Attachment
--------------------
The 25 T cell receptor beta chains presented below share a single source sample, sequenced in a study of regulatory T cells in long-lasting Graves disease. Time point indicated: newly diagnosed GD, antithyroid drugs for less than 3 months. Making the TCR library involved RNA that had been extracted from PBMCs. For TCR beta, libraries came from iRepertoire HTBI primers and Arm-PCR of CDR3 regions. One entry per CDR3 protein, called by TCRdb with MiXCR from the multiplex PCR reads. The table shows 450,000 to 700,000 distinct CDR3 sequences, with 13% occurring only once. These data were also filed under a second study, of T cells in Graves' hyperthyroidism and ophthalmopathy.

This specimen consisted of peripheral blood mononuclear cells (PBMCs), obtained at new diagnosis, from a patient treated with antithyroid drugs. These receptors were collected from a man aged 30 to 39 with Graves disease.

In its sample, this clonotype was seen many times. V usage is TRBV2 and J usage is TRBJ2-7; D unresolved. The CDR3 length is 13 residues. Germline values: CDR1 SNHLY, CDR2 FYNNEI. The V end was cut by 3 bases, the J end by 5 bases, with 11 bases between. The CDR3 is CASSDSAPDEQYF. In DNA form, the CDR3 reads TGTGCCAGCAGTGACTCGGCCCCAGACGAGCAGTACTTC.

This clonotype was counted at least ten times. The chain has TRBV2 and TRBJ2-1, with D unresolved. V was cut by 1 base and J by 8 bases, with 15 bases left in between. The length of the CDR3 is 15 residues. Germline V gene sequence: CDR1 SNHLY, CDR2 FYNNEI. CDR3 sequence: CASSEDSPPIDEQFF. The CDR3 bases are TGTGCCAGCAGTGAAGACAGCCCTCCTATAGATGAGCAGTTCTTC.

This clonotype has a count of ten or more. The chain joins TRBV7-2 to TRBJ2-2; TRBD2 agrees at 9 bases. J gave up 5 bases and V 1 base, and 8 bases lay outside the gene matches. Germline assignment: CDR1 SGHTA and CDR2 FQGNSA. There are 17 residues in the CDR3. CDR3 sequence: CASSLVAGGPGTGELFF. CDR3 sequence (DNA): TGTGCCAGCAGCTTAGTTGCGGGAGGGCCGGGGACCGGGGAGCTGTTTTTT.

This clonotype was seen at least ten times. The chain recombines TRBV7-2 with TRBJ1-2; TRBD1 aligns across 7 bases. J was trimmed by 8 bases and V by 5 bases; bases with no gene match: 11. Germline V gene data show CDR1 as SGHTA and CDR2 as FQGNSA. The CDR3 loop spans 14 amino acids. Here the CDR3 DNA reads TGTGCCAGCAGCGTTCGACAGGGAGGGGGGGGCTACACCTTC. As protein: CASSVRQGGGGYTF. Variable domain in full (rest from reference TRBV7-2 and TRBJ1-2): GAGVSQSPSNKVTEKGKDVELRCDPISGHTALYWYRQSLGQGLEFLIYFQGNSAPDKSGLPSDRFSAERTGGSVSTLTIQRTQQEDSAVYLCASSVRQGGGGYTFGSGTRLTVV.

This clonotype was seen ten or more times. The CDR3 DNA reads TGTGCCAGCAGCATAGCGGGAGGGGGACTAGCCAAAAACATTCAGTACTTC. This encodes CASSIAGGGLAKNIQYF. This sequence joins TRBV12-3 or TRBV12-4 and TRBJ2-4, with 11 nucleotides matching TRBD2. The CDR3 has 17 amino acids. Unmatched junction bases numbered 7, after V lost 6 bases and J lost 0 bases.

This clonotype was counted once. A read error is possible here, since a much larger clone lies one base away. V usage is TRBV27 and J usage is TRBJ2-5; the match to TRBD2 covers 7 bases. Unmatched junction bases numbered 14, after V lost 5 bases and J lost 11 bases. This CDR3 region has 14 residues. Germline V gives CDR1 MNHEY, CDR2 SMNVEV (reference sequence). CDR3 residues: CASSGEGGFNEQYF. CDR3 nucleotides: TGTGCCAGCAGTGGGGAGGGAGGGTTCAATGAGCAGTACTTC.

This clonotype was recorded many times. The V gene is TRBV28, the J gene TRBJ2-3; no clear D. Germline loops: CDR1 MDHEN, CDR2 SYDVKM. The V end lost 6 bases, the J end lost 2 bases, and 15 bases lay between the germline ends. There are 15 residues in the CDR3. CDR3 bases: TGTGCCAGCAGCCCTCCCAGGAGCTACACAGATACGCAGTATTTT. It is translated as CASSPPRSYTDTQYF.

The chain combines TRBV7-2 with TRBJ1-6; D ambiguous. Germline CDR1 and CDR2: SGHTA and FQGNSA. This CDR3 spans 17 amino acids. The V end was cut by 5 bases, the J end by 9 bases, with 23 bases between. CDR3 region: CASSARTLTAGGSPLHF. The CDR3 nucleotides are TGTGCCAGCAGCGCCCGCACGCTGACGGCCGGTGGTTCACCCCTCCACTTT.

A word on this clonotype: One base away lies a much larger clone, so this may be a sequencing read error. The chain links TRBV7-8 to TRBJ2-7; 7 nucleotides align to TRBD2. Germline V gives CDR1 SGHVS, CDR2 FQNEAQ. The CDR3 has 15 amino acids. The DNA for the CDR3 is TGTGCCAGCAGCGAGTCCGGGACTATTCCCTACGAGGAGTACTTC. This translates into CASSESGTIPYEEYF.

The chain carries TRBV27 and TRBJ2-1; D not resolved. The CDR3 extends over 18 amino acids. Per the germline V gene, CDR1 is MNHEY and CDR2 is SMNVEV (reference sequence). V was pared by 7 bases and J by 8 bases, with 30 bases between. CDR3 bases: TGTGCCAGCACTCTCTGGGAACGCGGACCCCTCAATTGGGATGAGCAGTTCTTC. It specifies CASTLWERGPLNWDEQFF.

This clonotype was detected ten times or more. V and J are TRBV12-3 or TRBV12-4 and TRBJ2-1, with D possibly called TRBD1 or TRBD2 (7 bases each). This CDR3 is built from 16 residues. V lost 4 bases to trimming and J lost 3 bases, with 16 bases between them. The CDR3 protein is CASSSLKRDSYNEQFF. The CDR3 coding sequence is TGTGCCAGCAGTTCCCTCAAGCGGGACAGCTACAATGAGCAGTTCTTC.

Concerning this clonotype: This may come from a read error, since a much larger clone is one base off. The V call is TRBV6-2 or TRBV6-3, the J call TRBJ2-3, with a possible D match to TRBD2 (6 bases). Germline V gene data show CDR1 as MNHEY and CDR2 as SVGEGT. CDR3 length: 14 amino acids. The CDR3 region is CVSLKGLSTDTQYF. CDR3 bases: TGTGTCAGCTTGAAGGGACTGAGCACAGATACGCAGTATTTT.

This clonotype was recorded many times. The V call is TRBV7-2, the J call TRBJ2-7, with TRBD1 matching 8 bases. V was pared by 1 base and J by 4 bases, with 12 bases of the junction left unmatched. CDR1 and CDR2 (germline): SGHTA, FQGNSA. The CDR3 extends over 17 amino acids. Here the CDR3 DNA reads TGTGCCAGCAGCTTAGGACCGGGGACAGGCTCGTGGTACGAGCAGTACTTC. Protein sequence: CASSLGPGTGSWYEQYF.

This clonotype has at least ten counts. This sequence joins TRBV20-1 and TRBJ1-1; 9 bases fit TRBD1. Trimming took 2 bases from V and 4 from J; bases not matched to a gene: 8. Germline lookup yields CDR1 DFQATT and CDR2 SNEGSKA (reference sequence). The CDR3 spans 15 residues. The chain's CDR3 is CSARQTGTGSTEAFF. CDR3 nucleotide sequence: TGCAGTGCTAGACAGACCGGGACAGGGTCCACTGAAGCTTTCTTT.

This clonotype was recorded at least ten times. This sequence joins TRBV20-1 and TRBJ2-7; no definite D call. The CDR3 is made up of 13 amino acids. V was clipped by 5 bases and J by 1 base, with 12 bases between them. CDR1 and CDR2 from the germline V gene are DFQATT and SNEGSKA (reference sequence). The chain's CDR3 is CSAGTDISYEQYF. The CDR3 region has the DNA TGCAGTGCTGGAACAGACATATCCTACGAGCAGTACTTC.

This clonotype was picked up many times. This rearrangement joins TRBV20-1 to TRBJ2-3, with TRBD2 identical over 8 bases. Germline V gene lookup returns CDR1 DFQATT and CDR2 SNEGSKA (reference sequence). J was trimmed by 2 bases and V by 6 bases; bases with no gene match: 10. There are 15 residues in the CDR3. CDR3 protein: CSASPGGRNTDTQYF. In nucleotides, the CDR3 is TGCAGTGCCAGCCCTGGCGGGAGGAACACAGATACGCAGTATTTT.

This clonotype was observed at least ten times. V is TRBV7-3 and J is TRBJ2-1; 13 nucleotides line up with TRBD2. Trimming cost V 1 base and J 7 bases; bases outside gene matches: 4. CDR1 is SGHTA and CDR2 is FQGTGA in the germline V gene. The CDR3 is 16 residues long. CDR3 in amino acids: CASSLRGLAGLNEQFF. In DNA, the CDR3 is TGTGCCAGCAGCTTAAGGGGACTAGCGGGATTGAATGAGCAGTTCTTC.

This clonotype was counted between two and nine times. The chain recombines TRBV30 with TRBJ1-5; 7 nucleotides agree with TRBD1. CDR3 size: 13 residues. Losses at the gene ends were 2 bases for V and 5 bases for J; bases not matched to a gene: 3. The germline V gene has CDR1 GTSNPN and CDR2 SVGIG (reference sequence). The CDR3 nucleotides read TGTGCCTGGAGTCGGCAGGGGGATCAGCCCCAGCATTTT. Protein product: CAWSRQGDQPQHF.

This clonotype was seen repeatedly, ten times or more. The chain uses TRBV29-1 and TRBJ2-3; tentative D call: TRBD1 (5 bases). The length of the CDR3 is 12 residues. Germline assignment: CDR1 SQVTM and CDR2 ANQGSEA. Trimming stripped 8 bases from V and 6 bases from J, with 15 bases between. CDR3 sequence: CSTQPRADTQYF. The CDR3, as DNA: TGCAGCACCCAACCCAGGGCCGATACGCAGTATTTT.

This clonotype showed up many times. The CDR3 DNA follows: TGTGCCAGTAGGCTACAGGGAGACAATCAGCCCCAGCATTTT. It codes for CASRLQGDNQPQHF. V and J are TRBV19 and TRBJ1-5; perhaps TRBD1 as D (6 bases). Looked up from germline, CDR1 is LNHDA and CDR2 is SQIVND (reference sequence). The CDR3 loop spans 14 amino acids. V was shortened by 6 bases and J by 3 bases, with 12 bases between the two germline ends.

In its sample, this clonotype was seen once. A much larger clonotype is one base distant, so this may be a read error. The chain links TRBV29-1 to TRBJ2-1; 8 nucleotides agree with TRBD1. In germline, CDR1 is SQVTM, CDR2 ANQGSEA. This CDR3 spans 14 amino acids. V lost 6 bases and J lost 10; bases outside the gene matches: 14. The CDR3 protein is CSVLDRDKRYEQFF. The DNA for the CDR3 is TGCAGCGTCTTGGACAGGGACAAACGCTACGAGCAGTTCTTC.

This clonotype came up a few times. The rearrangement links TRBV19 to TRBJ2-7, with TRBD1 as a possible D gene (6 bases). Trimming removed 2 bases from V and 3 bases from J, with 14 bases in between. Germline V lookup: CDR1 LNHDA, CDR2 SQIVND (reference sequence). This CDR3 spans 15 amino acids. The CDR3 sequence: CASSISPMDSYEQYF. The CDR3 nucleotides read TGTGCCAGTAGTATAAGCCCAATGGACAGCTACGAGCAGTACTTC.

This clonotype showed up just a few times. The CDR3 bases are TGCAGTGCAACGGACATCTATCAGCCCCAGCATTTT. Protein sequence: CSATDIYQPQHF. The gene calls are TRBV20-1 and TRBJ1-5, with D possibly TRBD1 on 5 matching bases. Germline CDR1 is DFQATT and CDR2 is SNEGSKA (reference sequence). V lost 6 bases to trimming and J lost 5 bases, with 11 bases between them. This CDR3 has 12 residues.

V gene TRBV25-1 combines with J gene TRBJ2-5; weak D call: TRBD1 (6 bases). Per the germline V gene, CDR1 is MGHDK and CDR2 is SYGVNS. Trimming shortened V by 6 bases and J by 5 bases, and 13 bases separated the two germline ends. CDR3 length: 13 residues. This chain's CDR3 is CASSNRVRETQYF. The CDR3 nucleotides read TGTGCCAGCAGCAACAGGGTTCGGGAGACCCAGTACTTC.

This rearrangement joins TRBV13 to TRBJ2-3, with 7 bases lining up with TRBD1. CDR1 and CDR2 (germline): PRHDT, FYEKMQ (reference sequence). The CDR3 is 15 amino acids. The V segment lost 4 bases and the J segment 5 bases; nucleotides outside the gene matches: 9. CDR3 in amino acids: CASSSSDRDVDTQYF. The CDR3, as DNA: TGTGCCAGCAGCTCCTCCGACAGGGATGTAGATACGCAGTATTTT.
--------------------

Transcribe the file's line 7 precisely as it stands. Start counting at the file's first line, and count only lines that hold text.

This clonotype was seen ten or more times. The CDR3 DNA reads TGTGCCAGCAGCATAGCGGGAGGGGGACTAGCCAAAAACATTCAGTACTTC. This encodes CASSIAGGGLAKNIQYF. This sequence joins TRBV12-3 or TRBV12-4 and TRBJ2-4, with 11 nucleotides matching TRBD2. The CDR3 has 17 amino acids. Unmatched junction bases numbered 7, after V lost 6 bases and J lost 0 bases.